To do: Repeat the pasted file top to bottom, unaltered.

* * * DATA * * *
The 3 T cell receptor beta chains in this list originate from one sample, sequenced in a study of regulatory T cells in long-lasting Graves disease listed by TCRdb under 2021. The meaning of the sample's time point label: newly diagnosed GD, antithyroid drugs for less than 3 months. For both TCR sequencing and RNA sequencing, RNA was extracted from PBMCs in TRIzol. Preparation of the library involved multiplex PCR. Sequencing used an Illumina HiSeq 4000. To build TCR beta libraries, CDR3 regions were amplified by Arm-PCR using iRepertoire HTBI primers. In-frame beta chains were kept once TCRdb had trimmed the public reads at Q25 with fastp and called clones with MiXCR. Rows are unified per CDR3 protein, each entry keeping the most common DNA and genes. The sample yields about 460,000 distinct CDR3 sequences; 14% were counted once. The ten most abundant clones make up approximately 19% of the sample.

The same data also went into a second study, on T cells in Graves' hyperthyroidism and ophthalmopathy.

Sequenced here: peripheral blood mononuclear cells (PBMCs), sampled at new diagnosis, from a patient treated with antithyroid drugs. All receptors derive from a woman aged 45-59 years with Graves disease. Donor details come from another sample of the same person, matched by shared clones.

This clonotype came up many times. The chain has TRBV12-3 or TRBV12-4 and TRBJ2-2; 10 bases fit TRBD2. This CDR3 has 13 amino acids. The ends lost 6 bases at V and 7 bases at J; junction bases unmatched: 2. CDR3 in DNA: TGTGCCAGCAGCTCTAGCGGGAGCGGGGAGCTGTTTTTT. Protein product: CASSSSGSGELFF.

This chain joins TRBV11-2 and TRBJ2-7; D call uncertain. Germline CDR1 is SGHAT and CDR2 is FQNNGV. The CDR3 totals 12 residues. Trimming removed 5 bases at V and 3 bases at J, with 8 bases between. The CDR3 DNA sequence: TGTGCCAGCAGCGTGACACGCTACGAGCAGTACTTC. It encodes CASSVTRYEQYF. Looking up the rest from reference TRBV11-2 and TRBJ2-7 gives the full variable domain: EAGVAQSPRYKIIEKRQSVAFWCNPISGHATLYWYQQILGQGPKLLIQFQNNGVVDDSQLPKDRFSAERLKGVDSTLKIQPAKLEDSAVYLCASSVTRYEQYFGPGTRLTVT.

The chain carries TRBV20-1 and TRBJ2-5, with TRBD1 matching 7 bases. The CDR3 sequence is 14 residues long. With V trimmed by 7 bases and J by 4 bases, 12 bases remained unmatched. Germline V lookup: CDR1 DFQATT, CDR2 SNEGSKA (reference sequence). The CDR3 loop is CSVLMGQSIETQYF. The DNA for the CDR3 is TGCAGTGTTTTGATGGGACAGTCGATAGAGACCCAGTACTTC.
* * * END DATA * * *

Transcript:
The 3 T cell receptor beta chains in this list originate from one sample, sequenced in a study of regulatory T cells in long-lasting Graves disease listed by TCRdb under 2021. The meaning of the sample's time point label: newly diagnosed GD, antithyroid drugs for less than 3 months. For both TCR sequencing and RNA sequencing, RNA was extracted from PBMCs in TRIzol. Preparation of the library involved multiplex PCR. Sequencing used an Illumina HiSeq 4000. To build TCR beta libraries, CDR3 regions were amplified by Arm-PCR using iRepertoire HTBI primers. In-frame beta chains were kept once TCRdb had trimmed the public reads at Q25 with fastp and called clones with MiXCR. Rows are unified per CDR3 protein, each entry keeping the most common DNA and genes. The sample yields about 460,000 distinct CDR3 sequences; 14% were counted once. The ten most abundant clones make up approximately 19% of the sample.

The same data also went into a second study, on T cells in Graves' hyperthyroidism and ophthalmopathy.

Sequenced here: peripheral blood mononuclear cells (PBMCs), sampled at new diagnosis, from a patient treated with antithyroid drugs. All receptors derive from a woman aged 45-59 years with Graves disease. Donor details come from another sample of the same person, matched by shared clones.

This clonotype came up many times. The chain has TRBV12-3 or TRBV12-4 and TRBJ2-2; 10 bases fit TRBD2. This CDR3 has 13 amino acids. The ends lost 6 bases at V and 7 bases at J; junction bases unmatched: 2. CDR3 in DNA: TGTGCCAGCAGCTCTAGCGGGAGCGGGGAGCTGTTTTTT. Protein product: CASSSSGSGELFF.

This chain joins TRBV11-2 and TRBJ2-7; D call uncertain. Germline CDR1 is SGHAT and CDR2 is FQNNGV. The CDR3 totals 12 residues. Trimming removed 5 bases at V and 3 bases at J, with 8 bases between. The CDR3 DNA sequence: TGTGCCAGCAGCGTGACACGCTACGAGCAGTACTTC. It encodes CASSVTRYEQYF. Looking up the rest from reference TRBV11-2 and TRBJ2-7 gives the full variable domain: EAGVAQSPRYKIIEKRQSVAFWCNPISGHATLYWYQQILGQGPKLLIQFQNNGVVDDSQLPKDRFSAERLKGVDSTLKIQPAKLEDSAVYLCASSVTRYEQYFGPGTRLTVT.

The chain carries TRBV20-1 and TRBJ2-5, with TRBD1 matching 7 bases. The CDR3 sequence is 14 residues long. With V trimmed by 7 bases and J by 4 bases, 12 bases remained unmatched. Germline V lookup: CDR1 DFQATT, CDR2 SNEGSKA (reference sequence). The CDR3 loop is CSVLMGQSIETQYF. The DNA for the CDR3 is TGCAGTGTTTTGATGGGACAGTCGATAGAGACCCAGTACTTC.